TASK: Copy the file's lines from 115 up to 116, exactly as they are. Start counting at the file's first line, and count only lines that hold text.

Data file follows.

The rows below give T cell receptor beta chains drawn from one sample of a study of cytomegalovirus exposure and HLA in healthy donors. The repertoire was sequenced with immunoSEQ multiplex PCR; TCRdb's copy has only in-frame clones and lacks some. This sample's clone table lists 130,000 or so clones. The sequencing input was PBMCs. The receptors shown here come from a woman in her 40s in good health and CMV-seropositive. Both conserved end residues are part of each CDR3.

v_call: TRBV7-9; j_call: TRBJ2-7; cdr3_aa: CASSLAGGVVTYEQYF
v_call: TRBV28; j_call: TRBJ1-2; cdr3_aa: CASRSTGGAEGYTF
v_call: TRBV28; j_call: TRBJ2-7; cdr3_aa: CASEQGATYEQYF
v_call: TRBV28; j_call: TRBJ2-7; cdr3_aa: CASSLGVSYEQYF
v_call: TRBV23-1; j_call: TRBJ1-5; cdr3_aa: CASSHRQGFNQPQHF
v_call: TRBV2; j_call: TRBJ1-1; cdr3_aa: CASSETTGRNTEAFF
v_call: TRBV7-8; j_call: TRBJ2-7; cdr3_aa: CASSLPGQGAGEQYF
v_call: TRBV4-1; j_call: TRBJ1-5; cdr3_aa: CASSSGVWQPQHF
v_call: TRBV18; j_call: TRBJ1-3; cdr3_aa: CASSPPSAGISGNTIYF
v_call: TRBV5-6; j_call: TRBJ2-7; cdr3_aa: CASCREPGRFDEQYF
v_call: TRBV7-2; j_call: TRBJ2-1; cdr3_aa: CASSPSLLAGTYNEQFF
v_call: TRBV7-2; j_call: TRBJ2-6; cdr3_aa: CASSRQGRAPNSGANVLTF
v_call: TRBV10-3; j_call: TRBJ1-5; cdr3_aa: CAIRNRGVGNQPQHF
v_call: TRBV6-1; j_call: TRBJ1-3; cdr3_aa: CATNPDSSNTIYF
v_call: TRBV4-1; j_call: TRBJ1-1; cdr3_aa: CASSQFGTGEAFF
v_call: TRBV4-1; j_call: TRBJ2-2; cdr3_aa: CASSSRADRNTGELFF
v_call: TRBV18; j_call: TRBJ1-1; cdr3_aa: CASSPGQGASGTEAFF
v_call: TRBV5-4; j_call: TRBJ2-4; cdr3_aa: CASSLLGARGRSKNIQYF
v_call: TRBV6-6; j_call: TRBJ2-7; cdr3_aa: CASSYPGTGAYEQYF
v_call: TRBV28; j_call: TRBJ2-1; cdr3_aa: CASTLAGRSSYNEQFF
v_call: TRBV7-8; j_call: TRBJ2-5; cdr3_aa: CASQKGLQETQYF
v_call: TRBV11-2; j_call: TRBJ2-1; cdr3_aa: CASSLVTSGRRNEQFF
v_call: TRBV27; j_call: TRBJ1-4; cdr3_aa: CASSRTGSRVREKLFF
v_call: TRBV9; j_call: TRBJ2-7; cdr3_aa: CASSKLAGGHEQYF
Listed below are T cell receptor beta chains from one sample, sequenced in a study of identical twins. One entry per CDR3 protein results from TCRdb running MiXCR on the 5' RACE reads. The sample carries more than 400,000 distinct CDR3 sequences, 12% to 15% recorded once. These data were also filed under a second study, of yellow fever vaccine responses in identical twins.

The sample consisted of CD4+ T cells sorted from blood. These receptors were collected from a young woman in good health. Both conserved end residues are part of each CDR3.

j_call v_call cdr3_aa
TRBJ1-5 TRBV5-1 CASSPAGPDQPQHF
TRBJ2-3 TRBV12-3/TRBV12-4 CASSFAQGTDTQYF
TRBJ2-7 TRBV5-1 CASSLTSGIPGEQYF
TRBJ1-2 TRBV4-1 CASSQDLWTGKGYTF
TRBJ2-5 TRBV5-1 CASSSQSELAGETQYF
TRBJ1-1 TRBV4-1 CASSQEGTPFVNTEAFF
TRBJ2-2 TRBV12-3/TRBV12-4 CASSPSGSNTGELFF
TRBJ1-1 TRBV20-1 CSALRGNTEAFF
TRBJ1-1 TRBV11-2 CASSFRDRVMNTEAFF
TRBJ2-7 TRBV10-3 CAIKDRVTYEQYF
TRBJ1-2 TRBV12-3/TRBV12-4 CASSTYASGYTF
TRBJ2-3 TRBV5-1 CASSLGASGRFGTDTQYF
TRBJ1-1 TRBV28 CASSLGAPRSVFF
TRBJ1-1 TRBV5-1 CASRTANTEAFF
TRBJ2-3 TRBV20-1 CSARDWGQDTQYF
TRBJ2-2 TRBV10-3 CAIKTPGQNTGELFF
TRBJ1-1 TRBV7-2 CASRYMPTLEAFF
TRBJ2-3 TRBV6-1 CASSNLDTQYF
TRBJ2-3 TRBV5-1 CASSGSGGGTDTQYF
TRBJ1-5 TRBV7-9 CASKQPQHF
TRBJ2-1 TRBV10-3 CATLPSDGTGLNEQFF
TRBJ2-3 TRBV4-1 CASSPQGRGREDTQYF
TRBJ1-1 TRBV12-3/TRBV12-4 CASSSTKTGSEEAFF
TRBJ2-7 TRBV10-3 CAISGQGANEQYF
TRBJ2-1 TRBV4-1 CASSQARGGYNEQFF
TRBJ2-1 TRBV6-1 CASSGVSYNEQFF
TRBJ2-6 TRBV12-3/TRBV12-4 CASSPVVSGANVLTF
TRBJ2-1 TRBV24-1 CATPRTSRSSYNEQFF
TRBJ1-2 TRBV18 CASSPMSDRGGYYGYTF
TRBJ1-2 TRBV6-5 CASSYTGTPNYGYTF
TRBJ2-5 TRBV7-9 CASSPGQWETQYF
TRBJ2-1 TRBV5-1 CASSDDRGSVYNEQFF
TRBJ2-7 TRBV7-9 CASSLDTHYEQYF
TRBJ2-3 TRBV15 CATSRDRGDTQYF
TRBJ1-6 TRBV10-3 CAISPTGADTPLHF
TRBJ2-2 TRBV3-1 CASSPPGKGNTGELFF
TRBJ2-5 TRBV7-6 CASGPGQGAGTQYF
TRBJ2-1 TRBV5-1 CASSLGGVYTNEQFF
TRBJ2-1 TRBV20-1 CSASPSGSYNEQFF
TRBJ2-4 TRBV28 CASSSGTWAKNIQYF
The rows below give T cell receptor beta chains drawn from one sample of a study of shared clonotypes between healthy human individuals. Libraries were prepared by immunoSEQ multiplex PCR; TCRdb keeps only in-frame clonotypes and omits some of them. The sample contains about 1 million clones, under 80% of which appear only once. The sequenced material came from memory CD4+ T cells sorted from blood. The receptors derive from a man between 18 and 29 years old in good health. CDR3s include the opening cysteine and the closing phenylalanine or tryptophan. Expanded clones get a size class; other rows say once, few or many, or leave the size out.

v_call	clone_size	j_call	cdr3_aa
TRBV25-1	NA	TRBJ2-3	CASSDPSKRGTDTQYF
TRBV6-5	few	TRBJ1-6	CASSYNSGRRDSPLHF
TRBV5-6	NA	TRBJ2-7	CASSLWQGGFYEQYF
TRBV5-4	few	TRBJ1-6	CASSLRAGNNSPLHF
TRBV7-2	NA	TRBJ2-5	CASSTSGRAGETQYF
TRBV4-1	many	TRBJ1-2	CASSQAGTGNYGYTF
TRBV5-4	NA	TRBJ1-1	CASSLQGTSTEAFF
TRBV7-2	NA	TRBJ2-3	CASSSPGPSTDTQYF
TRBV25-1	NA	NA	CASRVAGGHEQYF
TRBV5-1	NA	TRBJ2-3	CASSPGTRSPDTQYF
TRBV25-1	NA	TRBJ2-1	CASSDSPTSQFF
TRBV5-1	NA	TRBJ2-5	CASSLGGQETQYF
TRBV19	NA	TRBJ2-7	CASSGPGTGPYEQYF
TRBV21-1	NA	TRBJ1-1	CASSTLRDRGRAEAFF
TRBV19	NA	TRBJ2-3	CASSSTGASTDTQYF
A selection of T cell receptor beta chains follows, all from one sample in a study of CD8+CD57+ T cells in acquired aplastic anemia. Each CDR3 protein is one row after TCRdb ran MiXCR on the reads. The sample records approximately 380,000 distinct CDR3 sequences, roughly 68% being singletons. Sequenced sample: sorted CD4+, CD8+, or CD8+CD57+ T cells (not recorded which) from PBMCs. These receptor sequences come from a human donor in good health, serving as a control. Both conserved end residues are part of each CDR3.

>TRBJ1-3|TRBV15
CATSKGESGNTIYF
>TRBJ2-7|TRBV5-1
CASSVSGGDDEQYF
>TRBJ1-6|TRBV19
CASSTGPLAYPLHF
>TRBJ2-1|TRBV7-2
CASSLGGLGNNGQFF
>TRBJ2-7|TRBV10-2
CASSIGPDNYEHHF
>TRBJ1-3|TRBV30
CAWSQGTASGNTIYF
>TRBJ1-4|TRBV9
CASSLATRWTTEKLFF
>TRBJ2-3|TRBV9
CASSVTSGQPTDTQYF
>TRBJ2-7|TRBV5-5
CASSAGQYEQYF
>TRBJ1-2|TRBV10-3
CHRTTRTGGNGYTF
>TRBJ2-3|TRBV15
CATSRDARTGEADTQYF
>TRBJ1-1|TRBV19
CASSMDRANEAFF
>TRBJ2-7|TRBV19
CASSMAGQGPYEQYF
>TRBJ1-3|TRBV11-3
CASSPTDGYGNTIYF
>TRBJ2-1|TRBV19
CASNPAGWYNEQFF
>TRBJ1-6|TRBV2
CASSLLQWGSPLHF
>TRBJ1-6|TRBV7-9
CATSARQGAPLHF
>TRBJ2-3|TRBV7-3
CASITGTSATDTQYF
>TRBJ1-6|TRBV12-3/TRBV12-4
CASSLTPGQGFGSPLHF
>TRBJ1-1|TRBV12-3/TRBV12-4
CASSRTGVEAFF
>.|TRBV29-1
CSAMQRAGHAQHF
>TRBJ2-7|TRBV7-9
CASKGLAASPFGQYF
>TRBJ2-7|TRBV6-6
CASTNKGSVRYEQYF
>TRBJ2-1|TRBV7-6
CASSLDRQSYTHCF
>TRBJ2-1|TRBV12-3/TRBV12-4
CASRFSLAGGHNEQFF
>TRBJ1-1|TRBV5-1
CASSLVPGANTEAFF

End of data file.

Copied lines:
>TRBJ2-1|TRBV19
CASNPAGWYNEQFF